Polar bear stats reflect a slight rise in numbers though most polar bears have not moved much since the last report. There have been individual animals recently hazed and darted in the town of Churchill and Polar Bear Alert will be ramping up surveillance as the polar bear season progresses. We are excited to share all the highlights and images from Churchill, the polar bear capital of the world.
First layer goes down on a washout on the Hudson Bay Line. Arctic Gateway photo.
Special honey comb soil stabilizer is laid down and packed in a washout. Arctic Gateway photo.
Covering the soil compartment stabilizer in a washout area. Arctic Gateway photo.
Rolling the top layer of a washout repair on the Hudson Bay Line. Arctic Gateway photo.
Preparing to restore track to the Hudson Bay Line. Arctic Gateway photo.
Work is continuing and there is a light at the proverbial tunnel. With nearly all washouts repaired, the next step will be to transport equipment north to Churchill.….slowly. With a recent derailment that caused the death of a rail worker, the process will be long and pragmatic to insure there will be no other accidents on the Hudson Bay Line. Churchill will feel liberated once the trains begin to come and go again though everyone wants to be sure that all problems are worked out before regular service begins again. Sending our best wishes for workers toiling to reinstate tain service all along the northern corridor up to the polar bear capital of the world!
Churchill is famous for its polar bears and has been dubbed the Polar Bear Capital of the World for a destination to see numerous polar bears in and around the town.
Now Churchill Mayor Mike Spence wants to have serious conversations with the provincial government about finding alternatives to shipping the animals to Winnipeg and other destinations where they ultimately end up spending the rest of their lives in zoos.
Churchill Mayor Mike Spence wants polar bears to have alternatives other than being sent south to Winnipeg.CBC photo.
Churchill Mayor Mike Spence and other Churchillians are concerned the old habit of just relocating orphaned cubs is outdated and archaic. The most recent capture of a pair of orphaned polar bear cubs from different mothers by provincial conservation officers has them talking and advocating for a different fate for the animals.
“It has always been an issue here,” says Spence.
“Polar bears are a critical part of the community. But once you have taken them out of the population, that’s it. They’re gone. I’ve told the minister we want to sit down and talk.
Polar bear cubs approach the polar rover within a few feet. Jeff Klofft photo.
“We want to get more research on polar bears. We need to do things differently. We can’t just continue to do nothing other than shipping them off to zoos.”
According to Spence, ideas for changing the current protocol include tracking devices to monitor the bears’ travel and a facility designed to allow the bears to be reintroduced into the harsh northern environment.
“We need to do something more than just saying, ‘Another bear gone to the zoo,’” he said. “We don’t accept sending cubs to captivity is the answer.”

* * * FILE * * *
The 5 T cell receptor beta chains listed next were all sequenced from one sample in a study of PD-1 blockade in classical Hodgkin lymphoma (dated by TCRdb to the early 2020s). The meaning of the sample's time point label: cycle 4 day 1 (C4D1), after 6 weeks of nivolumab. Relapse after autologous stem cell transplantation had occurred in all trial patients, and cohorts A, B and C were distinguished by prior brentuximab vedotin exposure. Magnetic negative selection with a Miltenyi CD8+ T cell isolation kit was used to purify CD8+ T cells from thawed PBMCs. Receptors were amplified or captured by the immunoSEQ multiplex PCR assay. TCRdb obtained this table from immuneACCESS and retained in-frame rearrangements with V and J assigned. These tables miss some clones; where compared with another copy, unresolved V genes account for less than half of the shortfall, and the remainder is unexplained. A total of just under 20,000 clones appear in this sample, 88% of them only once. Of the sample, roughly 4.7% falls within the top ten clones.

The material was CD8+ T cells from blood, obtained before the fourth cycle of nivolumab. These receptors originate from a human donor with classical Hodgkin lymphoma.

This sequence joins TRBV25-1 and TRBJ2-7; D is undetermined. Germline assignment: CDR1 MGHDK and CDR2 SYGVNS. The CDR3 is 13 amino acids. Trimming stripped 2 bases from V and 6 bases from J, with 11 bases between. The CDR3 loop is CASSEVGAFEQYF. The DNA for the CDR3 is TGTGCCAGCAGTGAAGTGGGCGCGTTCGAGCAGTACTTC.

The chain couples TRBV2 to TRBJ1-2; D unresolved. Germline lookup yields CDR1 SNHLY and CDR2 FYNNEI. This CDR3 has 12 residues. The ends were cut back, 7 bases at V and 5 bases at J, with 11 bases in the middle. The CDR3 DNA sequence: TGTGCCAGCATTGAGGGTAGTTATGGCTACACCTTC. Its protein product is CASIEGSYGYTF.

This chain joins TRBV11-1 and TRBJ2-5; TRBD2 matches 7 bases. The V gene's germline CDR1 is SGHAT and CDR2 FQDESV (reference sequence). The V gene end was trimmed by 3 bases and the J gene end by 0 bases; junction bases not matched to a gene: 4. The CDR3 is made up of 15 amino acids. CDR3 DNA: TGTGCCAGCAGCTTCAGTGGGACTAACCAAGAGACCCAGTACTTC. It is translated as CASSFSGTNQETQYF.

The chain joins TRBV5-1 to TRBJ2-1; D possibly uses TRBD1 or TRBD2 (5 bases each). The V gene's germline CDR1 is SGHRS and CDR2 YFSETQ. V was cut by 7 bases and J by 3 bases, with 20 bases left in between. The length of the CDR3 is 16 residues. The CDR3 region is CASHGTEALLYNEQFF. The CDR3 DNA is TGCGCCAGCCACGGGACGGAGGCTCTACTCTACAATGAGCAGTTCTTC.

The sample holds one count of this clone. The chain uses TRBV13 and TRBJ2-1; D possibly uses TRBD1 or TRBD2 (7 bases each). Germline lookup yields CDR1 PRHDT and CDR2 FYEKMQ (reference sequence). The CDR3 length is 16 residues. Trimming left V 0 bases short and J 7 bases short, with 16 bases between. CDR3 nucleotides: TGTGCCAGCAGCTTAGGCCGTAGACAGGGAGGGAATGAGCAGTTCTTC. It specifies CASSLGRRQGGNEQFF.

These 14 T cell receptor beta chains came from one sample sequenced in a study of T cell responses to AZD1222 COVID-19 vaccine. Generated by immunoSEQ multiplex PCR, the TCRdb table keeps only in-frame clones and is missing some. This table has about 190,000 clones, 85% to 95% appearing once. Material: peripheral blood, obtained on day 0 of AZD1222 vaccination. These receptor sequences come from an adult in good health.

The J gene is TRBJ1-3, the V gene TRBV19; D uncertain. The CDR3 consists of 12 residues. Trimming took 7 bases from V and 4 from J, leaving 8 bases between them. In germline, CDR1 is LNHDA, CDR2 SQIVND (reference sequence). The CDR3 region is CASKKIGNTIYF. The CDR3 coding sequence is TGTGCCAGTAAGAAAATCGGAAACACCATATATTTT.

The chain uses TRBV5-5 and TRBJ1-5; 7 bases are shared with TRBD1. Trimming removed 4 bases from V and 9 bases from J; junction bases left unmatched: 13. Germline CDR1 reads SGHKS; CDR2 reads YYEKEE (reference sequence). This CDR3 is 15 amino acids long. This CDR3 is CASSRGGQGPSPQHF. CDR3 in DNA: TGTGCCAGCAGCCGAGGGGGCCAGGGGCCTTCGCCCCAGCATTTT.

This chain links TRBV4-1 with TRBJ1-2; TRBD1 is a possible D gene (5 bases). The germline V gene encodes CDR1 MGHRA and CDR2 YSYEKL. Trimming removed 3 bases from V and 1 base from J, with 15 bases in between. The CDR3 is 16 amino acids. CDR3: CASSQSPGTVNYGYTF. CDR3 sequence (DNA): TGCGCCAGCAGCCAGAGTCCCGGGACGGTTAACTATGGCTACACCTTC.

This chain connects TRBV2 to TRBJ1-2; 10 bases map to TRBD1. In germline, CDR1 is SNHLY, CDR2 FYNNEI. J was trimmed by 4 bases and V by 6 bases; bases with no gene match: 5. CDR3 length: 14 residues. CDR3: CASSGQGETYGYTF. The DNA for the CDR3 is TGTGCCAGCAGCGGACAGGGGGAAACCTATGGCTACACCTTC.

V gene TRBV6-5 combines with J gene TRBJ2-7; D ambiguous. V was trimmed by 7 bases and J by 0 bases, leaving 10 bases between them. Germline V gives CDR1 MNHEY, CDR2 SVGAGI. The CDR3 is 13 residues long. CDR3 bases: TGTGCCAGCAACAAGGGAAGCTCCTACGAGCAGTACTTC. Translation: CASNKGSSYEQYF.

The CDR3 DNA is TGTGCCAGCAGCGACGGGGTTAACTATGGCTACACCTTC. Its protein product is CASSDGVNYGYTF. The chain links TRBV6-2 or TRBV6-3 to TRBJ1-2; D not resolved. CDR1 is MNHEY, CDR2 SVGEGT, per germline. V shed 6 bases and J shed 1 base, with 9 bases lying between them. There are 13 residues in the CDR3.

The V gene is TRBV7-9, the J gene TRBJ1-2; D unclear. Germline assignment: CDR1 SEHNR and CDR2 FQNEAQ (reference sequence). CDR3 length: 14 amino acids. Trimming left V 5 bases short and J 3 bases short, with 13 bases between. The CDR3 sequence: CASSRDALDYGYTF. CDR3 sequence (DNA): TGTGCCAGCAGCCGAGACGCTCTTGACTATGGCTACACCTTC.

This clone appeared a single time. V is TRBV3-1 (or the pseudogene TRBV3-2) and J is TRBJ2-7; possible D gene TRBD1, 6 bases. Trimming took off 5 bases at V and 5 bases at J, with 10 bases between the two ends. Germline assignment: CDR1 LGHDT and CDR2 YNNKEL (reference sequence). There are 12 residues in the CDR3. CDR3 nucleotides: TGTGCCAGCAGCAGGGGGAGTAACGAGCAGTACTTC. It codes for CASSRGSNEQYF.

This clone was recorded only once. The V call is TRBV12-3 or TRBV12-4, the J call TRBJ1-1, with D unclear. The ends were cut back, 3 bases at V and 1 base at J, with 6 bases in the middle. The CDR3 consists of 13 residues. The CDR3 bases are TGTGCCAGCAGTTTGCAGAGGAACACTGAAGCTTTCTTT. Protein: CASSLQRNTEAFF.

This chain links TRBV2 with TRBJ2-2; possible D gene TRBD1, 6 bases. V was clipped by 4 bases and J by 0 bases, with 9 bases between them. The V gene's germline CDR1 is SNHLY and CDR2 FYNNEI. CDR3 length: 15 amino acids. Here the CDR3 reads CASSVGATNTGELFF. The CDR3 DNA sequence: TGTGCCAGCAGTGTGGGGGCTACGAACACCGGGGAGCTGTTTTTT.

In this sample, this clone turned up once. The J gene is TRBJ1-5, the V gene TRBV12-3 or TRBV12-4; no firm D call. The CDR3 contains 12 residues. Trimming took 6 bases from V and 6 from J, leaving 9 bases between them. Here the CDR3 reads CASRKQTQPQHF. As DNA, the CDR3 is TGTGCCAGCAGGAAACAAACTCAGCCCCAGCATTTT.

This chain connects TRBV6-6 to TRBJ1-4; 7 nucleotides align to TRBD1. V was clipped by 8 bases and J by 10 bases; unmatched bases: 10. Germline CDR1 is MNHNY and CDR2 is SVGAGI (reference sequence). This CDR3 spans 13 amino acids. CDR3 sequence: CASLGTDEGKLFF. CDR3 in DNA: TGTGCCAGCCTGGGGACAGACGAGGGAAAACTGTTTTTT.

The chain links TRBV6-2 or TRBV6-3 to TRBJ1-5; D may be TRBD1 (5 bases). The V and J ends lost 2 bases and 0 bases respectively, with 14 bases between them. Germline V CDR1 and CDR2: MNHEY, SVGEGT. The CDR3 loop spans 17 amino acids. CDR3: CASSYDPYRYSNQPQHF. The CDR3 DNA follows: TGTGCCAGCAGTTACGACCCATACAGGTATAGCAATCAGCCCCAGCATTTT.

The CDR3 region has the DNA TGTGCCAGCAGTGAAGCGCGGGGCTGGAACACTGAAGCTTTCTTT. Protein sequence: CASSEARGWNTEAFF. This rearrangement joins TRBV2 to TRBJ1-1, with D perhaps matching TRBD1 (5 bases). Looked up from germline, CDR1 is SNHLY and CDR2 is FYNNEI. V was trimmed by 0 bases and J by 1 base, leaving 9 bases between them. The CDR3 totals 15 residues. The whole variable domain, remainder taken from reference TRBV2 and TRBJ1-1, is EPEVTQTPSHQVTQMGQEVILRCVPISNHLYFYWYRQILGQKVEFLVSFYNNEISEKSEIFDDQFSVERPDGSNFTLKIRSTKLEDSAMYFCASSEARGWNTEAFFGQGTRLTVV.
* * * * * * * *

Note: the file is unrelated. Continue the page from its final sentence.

The latest capture, like nearly all the polar bears relocated in recent years, will end up at Assiniboine Park Zoo’s Leatherdale International Polar Bear Conservation Centre.
Statistics, as vague as they might be, tend to point to unfavorable survival rates when young abandoned cubs are left in the wild. Sustainable Development Minister Rochelle Squires states that scientists know there is little hope for those animals.
Polar bears living out their lifespan in the Netherlands Wildlands Zoo. Sheng – Wen Lo photo.
“The unfortunate reality is that young cubs have very little chance of survival without their mother,” Squires said.
“Without a female to protect them, cubs are highly vulnerable to natural predators and also to the significant risk of starvation. Polar bear cubs depend on their mothers until they are about 2 1/2 years of age, by which time they’ve grown and learned to hunt for their own food.”
“Polar bears truly are irreplaceable and we consider them a jewel for the community of Churchill. For that reason, we will continue to devote resources to managing polar bears in the area and producing new research that supports their sustainability. While the Department of Sustainable Development is keenly focused on ensuring their survival, our government is committed to working collaboratively with the community to determine the future of these orphaned polar bears cubs.”
Let’s hope these new ideas come to fruition in the near future. Polar bears should be in the wild not automatically sent to zoos without exploring other options.
Check out this sequence of images by Alex De Vries – Magnifico in Churchill. The avid photographer has been on a tear lately with some very impressive shots from the polar bear capital of the world. With the continuing growing effects of global warming, opportunistic polar bears have been forced to increase their range of food sources and amount of those sources to keep body fat high throughout the year. Enjoy!
Polar bear interaction stats for last week in and around Churchill. Town of Churchill image.
Polar bears are looking quite healthy these days as numbers are building around the Churchill area. With about a month to go before the official polar bear season, we are all getting excited for news and images from the tundra of the Churchill Wildlife Management Area. Stay tuned in for exciting reports from Churchill, the polar bear capital of the world!